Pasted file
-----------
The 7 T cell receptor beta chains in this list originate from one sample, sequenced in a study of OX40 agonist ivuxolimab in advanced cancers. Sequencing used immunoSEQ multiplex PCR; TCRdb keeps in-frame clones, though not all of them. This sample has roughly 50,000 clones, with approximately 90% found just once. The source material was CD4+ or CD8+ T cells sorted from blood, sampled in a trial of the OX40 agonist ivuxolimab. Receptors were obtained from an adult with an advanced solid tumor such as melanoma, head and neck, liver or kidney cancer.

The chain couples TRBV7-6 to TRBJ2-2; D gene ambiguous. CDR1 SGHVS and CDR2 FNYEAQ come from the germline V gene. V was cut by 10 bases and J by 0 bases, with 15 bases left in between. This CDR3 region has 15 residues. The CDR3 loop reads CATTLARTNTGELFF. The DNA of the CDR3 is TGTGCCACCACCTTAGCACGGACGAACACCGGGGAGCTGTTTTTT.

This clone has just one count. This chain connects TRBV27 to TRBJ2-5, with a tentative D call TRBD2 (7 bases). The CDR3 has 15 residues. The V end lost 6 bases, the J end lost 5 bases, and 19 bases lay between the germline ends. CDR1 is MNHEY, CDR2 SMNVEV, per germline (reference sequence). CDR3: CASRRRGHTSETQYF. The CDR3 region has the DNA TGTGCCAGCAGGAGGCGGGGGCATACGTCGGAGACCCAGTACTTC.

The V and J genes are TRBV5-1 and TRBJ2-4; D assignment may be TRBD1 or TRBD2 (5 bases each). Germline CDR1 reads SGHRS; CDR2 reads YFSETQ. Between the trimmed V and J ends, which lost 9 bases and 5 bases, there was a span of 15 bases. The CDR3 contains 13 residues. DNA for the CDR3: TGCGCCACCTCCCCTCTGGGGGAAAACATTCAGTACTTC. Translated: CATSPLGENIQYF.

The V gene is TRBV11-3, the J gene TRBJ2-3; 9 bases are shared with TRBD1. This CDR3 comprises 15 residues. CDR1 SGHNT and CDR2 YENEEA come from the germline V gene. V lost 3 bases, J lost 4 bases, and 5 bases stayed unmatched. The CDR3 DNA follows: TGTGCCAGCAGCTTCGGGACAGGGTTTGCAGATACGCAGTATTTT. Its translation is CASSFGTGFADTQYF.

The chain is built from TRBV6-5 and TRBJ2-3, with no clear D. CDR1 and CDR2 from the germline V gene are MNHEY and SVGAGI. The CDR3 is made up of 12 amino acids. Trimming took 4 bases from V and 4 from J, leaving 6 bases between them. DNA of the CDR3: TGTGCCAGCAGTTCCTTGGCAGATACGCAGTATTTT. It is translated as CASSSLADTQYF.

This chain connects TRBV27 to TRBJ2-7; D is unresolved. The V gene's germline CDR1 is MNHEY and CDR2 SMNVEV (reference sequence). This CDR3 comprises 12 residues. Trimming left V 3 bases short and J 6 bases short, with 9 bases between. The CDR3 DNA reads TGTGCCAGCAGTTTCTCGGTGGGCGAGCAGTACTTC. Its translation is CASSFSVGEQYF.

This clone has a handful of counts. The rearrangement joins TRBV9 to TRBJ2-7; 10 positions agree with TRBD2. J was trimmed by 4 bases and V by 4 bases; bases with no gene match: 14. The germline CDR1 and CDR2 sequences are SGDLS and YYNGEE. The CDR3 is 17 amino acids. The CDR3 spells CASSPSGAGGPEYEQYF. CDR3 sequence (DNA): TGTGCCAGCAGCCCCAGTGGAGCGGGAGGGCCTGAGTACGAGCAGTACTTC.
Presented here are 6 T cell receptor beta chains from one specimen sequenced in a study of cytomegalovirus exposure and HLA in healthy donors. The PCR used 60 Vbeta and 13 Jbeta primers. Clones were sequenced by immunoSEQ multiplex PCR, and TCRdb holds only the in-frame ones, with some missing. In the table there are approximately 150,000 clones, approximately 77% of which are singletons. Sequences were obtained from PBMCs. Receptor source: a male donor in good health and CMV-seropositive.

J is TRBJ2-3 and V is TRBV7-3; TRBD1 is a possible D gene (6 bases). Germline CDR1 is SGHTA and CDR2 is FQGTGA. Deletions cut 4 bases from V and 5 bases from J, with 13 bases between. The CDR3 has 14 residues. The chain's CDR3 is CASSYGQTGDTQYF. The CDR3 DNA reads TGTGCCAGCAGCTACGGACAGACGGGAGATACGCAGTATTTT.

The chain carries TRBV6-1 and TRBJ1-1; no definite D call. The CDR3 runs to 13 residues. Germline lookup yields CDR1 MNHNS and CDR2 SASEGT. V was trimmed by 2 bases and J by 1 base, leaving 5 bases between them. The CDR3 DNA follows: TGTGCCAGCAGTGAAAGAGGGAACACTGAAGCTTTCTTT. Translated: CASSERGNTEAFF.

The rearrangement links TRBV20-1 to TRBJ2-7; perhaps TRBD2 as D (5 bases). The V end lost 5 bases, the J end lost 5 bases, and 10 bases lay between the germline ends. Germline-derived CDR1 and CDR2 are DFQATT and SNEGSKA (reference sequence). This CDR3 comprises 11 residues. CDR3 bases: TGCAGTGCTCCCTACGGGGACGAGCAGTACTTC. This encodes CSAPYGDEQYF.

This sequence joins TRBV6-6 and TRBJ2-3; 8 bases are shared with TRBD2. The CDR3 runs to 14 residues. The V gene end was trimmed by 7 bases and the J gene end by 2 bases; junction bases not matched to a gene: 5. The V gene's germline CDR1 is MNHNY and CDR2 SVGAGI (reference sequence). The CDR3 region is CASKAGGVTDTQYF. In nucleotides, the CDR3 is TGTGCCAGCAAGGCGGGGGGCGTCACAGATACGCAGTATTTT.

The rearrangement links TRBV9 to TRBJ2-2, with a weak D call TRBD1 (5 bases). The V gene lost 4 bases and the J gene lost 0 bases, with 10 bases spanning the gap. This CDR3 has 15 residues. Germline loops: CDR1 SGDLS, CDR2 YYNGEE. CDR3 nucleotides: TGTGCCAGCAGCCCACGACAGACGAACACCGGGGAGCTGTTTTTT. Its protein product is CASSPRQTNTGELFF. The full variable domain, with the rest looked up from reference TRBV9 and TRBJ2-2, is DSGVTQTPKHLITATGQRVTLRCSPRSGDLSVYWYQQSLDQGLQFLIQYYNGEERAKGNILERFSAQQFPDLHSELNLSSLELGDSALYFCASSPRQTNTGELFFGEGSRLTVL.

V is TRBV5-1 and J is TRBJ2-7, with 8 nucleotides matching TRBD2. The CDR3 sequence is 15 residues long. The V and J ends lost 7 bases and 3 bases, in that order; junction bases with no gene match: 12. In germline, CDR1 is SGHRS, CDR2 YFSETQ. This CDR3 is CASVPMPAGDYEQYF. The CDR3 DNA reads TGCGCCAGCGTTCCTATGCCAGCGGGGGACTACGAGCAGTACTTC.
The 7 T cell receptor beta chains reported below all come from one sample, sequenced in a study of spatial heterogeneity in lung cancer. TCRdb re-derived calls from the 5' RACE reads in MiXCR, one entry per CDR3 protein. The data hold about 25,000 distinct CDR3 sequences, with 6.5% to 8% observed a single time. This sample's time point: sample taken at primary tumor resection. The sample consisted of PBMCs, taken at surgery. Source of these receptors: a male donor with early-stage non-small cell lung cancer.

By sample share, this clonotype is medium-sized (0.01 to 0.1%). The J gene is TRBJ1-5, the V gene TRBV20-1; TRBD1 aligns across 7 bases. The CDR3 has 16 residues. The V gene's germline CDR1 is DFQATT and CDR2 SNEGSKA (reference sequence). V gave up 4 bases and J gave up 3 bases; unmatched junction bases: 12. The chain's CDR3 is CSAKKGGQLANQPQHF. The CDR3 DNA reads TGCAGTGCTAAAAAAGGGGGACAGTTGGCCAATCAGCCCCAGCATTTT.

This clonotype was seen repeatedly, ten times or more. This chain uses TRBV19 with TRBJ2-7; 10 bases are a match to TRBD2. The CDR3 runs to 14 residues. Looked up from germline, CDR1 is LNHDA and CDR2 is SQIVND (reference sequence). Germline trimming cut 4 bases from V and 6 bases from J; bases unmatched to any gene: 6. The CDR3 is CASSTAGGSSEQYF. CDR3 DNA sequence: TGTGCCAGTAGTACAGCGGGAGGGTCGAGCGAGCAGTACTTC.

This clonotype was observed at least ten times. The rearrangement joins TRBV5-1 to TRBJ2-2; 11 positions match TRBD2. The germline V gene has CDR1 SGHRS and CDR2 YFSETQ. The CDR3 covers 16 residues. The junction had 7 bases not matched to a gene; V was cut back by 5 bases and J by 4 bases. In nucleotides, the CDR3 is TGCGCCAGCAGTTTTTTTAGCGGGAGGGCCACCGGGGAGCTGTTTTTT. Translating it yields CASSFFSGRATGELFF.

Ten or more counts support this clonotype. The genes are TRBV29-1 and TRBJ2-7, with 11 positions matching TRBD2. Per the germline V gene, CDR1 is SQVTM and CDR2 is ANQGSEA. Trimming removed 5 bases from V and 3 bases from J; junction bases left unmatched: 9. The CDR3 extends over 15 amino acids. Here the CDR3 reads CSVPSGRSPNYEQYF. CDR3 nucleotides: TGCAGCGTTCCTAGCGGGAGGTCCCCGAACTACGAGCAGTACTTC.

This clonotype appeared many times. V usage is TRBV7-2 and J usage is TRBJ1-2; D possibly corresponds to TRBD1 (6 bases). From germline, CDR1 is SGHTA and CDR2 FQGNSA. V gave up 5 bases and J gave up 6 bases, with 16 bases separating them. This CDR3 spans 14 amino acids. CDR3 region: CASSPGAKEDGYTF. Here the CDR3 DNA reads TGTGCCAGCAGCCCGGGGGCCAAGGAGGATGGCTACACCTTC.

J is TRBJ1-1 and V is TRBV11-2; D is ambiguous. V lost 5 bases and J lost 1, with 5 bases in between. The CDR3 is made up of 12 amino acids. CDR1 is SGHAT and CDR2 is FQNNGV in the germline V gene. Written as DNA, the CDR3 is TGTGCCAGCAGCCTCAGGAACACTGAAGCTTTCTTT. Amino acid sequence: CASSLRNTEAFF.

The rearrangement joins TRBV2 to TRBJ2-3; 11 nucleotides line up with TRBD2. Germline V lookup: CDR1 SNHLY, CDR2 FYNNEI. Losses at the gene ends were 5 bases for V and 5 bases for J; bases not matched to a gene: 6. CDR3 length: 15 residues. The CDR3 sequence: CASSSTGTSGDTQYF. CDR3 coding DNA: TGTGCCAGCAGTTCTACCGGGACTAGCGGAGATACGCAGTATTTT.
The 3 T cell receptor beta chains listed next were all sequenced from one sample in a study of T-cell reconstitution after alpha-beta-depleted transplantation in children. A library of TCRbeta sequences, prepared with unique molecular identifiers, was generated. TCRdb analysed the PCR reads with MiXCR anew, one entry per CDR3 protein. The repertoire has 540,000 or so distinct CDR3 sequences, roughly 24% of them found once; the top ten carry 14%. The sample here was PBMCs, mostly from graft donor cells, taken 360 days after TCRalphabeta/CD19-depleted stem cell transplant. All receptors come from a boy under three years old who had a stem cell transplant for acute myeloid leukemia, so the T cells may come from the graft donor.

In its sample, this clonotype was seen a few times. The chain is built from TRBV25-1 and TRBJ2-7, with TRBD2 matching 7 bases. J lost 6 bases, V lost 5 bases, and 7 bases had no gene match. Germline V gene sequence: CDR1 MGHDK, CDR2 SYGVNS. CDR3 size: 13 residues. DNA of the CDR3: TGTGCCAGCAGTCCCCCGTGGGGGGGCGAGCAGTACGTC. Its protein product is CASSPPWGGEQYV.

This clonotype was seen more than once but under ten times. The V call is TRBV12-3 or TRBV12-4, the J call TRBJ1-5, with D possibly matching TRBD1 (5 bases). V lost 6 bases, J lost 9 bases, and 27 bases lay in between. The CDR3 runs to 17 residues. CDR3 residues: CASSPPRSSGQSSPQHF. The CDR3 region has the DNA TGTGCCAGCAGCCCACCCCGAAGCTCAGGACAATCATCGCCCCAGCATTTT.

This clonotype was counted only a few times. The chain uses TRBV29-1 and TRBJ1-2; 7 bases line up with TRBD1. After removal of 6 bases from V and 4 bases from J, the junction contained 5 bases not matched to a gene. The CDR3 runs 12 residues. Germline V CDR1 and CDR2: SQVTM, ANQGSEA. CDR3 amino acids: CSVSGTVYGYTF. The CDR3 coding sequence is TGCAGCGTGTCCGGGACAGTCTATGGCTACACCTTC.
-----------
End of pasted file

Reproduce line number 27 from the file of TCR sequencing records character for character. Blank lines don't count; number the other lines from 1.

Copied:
This clonotype was counted only a few times. The chain uses TRBV29-1 and TRBJ1-2; 7 bases line up with TRBD1. After removal of 6 bases from V and 4 bases from J, the junction contained 5 bases not matched to a gene. The CDR3 runs 12 residues. Germline V CDR1 and CDR2: SQVTM, ANQGSEA. CDR3 amino acids: CSVSGTVYGYTF. The CDR3 coding sequence is TGCAGCGTGTCCGGGACAGTCTATGGCTACACCTTC.